Windsor Newton Series 7 Sable brush. Start with a size 3 or 4. Those 1's are only good for really small details. You should be able to get from tiny to fat with a 3 or 4. For ink, I'm not even sure what's good any more. I used to use Higgins Black Magic and Windsor Newton India Ink.

Practice getting control over line consistency before attempting to ink a drawing. Learn how much ink you need to load up the brush with to have maximum control.

I cannot agree with Hryma's 'forget the drawing' comment. If anything I'm hyper aware of the drawing! The job of an inker is to solidify forms and define shapes. Try not to water down the drawing... especially with Johns work because there are a lot of quirks that he puts into the drawing intentionally. Most of us have been trained to make cartoons more bland, so try to ignore that part of your brain that's telling you to make things perfect or symmetrical.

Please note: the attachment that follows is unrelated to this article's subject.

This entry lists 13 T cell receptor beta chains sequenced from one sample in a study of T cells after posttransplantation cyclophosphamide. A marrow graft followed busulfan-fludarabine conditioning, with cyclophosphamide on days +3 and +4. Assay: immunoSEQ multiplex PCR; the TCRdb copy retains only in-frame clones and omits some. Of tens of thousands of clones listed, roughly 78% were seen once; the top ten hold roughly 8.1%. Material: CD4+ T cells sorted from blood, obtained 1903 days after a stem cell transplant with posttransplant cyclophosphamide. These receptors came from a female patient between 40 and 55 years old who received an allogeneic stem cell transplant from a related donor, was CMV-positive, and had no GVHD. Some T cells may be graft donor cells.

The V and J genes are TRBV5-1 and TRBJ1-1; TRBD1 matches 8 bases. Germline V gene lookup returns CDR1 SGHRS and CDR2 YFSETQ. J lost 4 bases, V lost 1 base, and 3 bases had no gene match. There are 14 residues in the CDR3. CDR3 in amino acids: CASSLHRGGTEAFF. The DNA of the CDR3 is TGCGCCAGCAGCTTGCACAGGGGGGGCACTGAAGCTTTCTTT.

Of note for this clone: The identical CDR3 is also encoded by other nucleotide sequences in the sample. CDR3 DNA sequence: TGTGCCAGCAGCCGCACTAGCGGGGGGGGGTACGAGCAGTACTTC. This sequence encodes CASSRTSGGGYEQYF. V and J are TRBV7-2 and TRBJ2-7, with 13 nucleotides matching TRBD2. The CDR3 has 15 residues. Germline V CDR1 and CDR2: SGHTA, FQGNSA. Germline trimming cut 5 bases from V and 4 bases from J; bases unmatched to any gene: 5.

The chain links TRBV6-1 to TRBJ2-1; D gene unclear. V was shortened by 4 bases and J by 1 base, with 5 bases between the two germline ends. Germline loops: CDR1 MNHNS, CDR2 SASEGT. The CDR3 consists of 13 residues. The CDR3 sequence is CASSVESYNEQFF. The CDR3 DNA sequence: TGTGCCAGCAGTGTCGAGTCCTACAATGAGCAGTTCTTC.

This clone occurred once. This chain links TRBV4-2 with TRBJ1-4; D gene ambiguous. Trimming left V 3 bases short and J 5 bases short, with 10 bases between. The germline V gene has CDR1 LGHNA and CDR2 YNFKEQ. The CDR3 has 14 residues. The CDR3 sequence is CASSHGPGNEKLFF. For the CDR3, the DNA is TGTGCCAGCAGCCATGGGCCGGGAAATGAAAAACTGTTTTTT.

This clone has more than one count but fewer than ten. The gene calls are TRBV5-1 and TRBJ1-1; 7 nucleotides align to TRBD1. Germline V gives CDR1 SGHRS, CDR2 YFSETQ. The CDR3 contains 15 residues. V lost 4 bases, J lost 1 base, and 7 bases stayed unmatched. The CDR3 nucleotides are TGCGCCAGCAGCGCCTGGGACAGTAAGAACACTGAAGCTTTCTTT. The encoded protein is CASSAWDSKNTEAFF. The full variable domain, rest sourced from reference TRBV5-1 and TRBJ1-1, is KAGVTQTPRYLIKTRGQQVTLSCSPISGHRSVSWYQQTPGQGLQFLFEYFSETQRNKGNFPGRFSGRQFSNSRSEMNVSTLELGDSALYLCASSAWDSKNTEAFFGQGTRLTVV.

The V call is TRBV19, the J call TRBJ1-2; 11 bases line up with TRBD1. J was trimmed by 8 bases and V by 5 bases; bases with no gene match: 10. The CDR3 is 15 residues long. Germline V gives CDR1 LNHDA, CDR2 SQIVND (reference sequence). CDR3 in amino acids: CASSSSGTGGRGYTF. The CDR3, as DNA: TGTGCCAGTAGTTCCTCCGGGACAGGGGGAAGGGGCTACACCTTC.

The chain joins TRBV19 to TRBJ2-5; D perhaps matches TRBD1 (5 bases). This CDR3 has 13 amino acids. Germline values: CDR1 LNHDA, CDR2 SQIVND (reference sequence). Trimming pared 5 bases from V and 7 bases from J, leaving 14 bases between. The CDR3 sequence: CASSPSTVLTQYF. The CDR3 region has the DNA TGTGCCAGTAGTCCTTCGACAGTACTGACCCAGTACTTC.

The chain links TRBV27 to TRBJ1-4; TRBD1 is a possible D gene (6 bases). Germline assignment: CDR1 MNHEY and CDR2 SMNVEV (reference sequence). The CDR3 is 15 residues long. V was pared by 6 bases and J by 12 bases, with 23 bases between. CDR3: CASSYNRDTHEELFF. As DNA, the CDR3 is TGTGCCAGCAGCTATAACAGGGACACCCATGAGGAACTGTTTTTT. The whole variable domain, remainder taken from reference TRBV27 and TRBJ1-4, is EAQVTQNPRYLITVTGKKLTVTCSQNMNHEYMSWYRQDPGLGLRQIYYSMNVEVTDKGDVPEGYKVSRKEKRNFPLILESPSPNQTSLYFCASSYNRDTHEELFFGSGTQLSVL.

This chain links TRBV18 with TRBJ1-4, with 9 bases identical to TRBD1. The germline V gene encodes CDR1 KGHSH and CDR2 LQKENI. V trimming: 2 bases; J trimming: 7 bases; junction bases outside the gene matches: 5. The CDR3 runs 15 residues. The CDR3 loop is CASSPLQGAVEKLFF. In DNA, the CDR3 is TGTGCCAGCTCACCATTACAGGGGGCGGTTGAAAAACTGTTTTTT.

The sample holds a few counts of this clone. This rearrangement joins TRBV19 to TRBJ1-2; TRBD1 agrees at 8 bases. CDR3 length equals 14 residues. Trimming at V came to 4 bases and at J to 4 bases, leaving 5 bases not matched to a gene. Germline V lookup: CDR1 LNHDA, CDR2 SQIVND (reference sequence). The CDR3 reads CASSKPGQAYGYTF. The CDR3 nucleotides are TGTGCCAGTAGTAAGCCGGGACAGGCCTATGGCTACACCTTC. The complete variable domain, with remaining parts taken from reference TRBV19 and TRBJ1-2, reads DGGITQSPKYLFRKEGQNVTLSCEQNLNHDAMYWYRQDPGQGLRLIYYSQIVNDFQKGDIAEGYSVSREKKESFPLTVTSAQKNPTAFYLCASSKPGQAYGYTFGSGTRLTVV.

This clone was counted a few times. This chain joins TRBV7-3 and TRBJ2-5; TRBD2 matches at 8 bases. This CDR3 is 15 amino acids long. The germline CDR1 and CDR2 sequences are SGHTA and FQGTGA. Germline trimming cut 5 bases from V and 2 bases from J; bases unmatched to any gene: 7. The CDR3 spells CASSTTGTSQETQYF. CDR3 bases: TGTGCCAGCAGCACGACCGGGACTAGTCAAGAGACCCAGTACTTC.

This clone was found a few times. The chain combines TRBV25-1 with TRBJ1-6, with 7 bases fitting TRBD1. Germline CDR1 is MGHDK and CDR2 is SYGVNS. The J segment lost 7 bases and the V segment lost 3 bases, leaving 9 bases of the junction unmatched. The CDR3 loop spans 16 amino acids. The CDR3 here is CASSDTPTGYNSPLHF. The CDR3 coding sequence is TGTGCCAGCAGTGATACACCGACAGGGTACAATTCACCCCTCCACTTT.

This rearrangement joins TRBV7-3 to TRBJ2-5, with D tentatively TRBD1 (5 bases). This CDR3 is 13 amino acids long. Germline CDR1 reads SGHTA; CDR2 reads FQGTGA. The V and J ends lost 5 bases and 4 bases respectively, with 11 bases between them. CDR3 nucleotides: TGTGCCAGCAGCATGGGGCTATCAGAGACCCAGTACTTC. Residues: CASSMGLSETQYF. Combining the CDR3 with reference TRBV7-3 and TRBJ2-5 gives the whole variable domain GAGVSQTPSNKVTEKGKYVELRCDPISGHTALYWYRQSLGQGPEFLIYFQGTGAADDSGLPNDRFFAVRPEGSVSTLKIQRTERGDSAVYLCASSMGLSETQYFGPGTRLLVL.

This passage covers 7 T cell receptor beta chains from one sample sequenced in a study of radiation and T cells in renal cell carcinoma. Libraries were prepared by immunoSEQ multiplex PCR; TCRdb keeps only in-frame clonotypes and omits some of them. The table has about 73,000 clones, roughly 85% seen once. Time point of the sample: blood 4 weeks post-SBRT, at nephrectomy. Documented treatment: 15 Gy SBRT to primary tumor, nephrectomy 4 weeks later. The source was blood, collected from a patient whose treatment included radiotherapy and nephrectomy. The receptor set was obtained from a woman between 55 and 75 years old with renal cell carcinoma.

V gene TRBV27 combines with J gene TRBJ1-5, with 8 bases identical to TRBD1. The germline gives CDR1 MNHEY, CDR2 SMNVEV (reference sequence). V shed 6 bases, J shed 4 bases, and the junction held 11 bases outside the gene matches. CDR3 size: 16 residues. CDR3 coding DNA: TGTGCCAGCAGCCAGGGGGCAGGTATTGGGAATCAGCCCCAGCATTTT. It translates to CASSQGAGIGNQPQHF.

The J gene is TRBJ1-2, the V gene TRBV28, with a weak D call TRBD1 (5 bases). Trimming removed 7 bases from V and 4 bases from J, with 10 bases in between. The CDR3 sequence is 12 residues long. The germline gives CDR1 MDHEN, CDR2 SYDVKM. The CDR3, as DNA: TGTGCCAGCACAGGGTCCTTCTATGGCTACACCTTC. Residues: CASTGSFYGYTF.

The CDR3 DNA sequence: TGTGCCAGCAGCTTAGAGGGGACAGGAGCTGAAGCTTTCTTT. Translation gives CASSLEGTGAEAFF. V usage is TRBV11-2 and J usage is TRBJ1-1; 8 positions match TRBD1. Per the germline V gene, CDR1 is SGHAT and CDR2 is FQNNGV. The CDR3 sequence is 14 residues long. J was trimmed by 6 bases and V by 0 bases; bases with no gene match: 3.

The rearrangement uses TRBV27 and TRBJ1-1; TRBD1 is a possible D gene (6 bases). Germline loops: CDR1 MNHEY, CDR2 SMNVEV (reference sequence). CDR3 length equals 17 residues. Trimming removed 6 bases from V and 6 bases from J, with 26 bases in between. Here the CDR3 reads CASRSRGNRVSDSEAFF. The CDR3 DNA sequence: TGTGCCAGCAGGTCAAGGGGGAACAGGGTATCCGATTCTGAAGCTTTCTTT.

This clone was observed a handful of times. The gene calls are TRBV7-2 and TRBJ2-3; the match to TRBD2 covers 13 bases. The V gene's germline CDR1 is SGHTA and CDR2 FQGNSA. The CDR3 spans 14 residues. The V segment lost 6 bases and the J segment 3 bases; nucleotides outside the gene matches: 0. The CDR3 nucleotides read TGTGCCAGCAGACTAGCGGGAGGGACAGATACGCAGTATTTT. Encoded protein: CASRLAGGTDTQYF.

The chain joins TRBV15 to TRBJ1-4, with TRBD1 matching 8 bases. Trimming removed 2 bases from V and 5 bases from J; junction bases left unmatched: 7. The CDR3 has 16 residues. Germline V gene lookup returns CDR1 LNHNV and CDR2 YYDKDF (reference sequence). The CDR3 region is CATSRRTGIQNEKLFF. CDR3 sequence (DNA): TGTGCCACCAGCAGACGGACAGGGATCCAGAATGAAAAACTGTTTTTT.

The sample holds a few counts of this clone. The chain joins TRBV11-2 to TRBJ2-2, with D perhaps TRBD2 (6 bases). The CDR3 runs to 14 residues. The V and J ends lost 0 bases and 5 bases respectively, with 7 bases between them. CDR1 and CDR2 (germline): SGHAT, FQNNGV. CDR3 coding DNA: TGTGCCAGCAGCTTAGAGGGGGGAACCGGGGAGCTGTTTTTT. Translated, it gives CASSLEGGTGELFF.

Keep inking! After a month or two I became very proficient with a brush after relentless practicing.

Hryma said...

Oh crap, sorry Brian, never meant to offend I never quite explain myself properly.
Really I was trying to say that if you concentrate on the drawing you are copying whilst inking, you tend to slow down to much and make rough lines (well I do anyway). I like to examin the drawing closely first picking out the thick and thiness of the strokes yada yada.
Then I try to ink it the same without looking at the drawing "to much" else you become to concerned and 'panic' or some shit I don't know I can't explain.
If I do it wrong I'll try again, just means more practice for me.
I probably still haven't explained myself right. Practice till pleasant?
I still use a #1 "long haired", they put a lot down, holding more paint, meaning less returns to your paint pot, no broken lines and you can finish that 'line' in one stroke. I've pinstriped with them and use to do honor- boards ect. But short haired go a four easier to control when starting. I'll shut up now.

Anonymous said...